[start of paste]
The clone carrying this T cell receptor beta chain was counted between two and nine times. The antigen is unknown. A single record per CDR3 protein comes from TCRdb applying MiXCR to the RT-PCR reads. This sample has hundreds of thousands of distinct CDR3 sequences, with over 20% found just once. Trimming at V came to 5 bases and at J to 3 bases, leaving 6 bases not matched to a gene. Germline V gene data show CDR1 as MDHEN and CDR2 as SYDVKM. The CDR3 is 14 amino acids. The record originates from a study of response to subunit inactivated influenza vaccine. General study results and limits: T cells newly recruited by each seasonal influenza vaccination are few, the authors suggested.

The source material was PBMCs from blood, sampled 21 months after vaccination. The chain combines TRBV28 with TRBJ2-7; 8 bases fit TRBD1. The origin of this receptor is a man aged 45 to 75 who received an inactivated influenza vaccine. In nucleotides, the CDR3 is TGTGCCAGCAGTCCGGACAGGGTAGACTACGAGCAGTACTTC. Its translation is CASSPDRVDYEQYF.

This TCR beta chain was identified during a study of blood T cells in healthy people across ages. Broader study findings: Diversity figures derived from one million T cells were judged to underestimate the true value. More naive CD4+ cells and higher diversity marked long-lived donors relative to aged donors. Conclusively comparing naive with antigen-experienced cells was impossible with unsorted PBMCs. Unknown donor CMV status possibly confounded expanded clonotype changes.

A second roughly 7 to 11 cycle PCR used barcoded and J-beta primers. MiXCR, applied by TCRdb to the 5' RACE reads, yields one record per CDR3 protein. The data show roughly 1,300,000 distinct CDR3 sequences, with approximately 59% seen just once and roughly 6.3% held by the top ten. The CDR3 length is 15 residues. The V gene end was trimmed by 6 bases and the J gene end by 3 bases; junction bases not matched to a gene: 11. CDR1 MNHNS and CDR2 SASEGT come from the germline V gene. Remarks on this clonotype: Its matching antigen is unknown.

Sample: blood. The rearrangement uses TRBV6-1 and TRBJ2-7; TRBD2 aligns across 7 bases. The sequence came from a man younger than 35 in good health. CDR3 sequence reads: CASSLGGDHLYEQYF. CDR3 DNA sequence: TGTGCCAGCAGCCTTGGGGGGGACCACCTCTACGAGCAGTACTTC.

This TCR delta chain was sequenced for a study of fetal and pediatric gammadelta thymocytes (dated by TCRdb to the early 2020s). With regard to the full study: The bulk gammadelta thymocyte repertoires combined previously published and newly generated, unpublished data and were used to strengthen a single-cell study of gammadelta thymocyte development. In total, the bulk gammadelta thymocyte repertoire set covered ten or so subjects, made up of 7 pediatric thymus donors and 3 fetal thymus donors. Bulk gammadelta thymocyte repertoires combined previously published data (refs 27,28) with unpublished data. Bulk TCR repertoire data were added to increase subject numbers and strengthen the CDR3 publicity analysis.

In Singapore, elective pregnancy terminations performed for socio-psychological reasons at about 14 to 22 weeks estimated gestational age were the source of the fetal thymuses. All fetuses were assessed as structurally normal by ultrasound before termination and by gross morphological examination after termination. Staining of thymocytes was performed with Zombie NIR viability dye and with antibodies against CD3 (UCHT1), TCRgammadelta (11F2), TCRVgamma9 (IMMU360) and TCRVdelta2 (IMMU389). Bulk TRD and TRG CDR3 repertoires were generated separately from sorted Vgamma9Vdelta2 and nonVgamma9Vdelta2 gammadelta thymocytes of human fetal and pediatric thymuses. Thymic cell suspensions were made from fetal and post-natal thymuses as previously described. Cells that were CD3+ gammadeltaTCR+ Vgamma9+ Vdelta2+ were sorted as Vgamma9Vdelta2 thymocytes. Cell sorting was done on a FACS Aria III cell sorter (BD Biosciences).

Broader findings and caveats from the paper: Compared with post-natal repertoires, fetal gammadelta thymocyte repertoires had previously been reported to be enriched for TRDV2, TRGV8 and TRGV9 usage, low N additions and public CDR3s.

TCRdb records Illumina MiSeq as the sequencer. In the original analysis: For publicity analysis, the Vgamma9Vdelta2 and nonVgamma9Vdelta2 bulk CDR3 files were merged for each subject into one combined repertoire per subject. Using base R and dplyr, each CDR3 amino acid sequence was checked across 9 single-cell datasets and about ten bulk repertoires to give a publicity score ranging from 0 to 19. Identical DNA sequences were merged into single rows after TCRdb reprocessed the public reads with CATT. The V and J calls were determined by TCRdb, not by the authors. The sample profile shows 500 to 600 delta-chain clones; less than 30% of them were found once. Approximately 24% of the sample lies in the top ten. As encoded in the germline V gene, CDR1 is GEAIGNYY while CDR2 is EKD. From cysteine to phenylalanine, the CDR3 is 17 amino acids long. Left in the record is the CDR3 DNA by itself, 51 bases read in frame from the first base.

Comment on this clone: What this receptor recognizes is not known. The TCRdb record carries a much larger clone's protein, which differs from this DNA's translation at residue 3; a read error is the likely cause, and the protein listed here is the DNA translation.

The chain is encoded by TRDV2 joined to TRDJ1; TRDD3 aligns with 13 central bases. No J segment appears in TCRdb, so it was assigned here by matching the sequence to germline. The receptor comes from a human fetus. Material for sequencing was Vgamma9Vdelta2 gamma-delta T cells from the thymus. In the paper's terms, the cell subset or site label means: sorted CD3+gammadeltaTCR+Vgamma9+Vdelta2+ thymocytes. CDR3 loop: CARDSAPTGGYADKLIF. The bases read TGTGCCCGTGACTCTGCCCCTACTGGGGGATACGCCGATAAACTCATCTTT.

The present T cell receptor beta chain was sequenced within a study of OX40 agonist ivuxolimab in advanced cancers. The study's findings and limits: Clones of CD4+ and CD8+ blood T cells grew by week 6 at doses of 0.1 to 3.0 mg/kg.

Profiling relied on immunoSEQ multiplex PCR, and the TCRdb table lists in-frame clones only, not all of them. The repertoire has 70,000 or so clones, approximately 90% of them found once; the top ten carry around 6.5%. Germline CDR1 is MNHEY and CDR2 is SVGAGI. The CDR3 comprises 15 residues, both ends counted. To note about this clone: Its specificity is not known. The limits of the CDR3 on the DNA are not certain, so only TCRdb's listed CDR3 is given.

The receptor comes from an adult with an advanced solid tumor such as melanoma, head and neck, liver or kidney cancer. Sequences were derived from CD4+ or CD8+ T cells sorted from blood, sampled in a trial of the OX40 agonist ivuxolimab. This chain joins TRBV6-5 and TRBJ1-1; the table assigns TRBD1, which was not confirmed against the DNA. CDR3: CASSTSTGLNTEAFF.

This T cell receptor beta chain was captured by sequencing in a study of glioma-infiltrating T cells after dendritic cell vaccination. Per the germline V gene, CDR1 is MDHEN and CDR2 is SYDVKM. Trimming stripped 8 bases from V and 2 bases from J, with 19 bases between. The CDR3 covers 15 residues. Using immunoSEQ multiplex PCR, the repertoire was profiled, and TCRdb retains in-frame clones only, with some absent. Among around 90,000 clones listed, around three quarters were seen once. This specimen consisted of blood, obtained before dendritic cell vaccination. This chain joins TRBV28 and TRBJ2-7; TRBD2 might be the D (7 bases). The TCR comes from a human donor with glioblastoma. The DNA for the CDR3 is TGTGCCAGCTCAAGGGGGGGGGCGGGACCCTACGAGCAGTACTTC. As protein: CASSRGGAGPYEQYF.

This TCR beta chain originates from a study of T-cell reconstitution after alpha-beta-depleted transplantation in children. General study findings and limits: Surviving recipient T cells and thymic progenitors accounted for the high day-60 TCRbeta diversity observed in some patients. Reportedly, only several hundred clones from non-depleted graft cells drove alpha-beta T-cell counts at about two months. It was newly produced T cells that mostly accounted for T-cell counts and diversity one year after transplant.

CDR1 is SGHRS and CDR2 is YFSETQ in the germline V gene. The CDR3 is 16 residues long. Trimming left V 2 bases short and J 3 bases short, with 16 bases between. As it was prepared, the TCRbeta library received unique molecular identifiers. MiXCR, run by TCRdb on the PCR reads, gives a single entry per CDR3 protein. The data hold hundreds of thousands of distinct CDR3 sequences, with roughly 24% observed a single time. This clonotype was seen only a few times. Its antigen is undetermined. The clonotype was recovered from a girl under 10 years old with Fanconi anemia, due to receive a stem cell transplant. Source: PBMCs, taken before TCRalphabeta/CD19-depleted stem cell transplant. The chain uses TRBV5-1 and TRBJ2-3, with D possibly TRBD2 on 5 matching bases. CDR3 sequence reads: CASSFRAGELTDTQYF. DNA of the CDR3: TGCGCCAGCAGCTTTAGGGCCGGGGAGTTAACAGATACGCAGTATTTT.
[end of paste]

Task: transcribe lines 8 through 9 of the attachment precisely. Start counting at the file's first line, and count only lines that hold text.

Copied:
Broader findings and caveats from the paper: Compared with post-natal repertoires, fetal gammadelta thymocyte repertoires had previously been reported to be enriched for TRDV2, TRGV8 and TRGV9 usage, low N additions and public CDR3s.

TCRdb records Illumina MiSeq as the sequencer. In the original analysis: For publicity analysis, the Vgamma9Vdelta2 and nonVgamma9Vdelta2 bulk CDR3 files were merged for each subject into one combined repertoire per subject. Using base R and dplyr, each CDR3 amino acid sequence was checked across 9 single-cell datasets and about ten bulk repertoires to give a publicity score ranging from 0 to 19. Identical DNA sequences were merged into single rows after TCRdb reprocessed the public reads with CATT. The V and J calls were determined by TCRdb, not by the authors. The sample profile shows 500 to 600 delta-chain clones; less than 30% of them were found once. Approximately 24% of the sample lies in the top ten. As encoded in the germline V gene, CDR1 is GEAIGNYY while CDR2 is EKD. From cysteine to phenylalanine, the CDR3 is 17 amino acids long. Left in the record is the CDR3 DNA by itself, 51 bases read in frame from the first base.